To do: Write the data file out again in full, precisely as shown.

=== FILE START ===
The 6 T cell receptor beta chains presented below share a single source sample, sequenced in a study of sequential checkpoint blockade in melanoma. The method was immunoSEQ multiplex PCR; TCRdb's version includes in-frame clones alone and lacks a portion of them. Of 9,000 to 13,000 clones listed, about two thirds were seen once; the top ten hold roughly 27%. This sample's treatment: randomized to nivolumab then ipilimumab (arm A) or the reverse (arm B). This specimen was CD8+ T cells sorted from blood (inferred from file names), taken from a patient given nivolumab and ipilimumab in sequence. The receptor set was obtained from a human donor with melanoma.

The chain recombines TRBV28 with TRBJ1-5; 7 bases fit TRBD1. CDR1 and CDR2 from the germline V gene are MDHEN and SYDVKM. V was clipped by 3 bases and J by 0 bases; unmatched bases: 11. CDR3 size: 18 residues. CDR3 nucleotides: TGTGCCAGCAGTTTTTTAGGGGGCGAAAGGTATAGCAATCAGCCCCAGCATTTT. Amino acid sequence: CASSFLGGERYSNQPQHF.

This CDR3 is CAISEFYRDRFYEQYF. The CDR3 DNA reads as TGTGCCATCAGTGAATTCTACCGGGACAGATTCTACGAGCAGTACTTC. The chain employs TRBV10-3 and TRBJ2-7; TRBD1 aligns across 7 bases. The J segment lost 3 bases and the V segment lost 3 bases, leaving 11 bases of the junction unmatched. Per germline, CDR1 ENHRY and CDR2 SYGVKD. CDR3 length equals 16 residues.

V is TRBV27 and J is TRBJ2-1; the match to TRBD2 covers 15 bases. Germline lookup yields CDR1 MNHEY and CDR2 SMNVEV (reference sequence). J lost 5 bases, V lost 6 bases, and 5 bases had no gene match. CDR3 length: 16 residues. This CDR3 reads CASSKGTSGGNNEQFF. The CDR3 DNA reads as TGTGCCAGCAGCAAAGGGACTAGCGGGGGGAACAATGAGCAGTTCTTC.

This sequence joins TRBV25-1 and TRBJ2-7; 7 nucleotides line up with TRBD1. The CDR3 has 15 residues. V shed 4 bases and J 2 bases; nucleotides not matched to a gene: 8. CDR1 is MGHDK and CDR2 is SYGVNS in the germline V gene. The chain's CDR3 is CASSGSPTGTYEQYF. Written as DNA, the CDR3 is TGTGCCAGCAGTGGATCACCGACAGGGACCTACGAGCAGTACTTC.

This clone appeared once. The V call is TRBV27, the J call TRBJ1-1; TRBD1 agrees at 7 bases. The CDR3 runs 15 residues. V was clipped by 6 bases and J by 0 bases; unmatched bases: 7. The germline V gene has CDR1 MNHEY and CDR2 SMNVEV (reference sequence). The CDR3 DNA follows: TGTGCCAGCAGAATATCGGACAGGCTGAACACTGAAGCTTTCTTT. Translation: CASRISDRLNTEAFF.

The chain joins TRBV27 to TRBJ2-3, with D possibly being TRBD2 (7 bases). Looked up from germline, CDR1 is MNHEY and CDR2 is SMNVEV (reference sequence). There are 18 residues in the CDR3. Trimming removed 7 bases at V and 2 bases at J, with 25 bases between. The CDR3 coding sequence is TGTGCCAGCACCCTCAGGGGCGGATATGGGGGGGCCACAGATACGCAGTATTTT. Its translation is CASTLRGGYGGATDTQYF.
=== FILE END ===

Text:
The 6 T cell receptor beta chains presented below share a single source sample, sequenced in a study of sequential checkpoint blockade in melanoma. The method was immunoSEQ multiplex PCR; TCRdb's version includes in-frame clones alone and lacks a portion of them. Of 9,000 to 13,000 clones listed, about two thirds were seen once; the top ten hold roughly 27%. This sample's treatment: randomized to nivolumab then ipilimumab (arm A) or the reverse (arm B). This specimen was CD8+ T cells sorted from blood (inferred from file names), taken from a patient given nivolumab and ipilimumab in sequence. The receptor set was obtained from a human donor with melanoma.

The chain recombines TRBV28 with TRBJ1-5; 7 bases fit TRBD1. CDR1 and CDR2 from the germline V gene are MDHEN and SYDVKM. V was clipped by 3 bases and J by 0 bases; unmatched bases: 11. CDR3 size: 18 residues. CDR3 nucleotides: TGTGCCAGCAGTTTTTTAGGGGGCGAAAGGTATAGCAATCAGCCCCAGCATTTT. Amino acid sequence: CASSFLGGERYSNQPQHF.

This CDR3 is CAISEFYRDRFYEQYF. The CDR3 DNA reads as TGTGCCATCAGTGAATTCTACCGGGACAGATTCTACGAGCAGTACTTC. The chain employs TRBV10-3 and TRBJ2-7; TRBD1 aligns across 7 bases. The J segment lost 3 bases and the V segment lost 3 bases, leaving 11 bases of the junction unmatched. Per germline, CDR1 ENHRY and CDR2 SYGVKD. CDR3 length equals 16 residues.

V is TRBV27 and J is TRBJ2-1; the match to TRBD2 covers 15 bases. Germline lookup yields CDR1 MNHEY and CDR2 SMNVEV (reference sequence). J lost 5 bases, V lost 6 bases, and 5 bases had no gene match. CDR3 length: 16 residues. This CDR3 reads CASSKGTSGGNNEQFF. The CDR3 DNA reads as TGTGCCAGCAGCAAAGGGACTAGCGGGGGGAACAATGAGCAGTTCTTC.

This sequence joins TRBV25-1 and TRBJ2-7; 7 nucleotides line up with TRBD1. The CDR3 has 15 residues. V shed 4 bases and J 2 bases; nucleotides not matched to a gene: 8. CDR1 is MGHDK and CDR2 is SYGVNS in the germline V gene. The chain's CDR3 is CASSGSPTGTYEQYF. Written as DNA, the CDR3 is TGTGCCAGCAGTGGATCACCGACAGGGACCTACGAGCAGTACTTC.

This clone appeared once. The V call is TRBV27, the J call TRBJ1-1; TRBD1 agrees at 7 bases. The CDR3 runs 15 residues. V was clipped by 6 bases and J by 0 bases; unmatched bases: 7. The germline V gene has CDR1 MNHEY and CDR2 SMNVEV (reference sequence). The CDR3 DNA follows: TGTGCCAGCAGAATATCGGACAGGCTGAACACTGAAGCTTTCTTT. Translation: CASRISDRLNTEAFF.

The chain joins TRBV27 to TRBJ2-3, with D possibly being TRBD2 (7 bases). Looked up from germline, CDR1 is MNHEY and CDR2 is SMNVEV (reference sequence). There are 18 residues in the CDR3. Trimming removed 7 bases at V and 2 bases at J, with 25 bases between. The CDR3 coding sequence is TGTGCCAGCACCCTCAGGGGCGGATATGGGGGGGCCACAGATACGCAGTATTTT. Its translation is CASTLRGGYGGATDTQYF.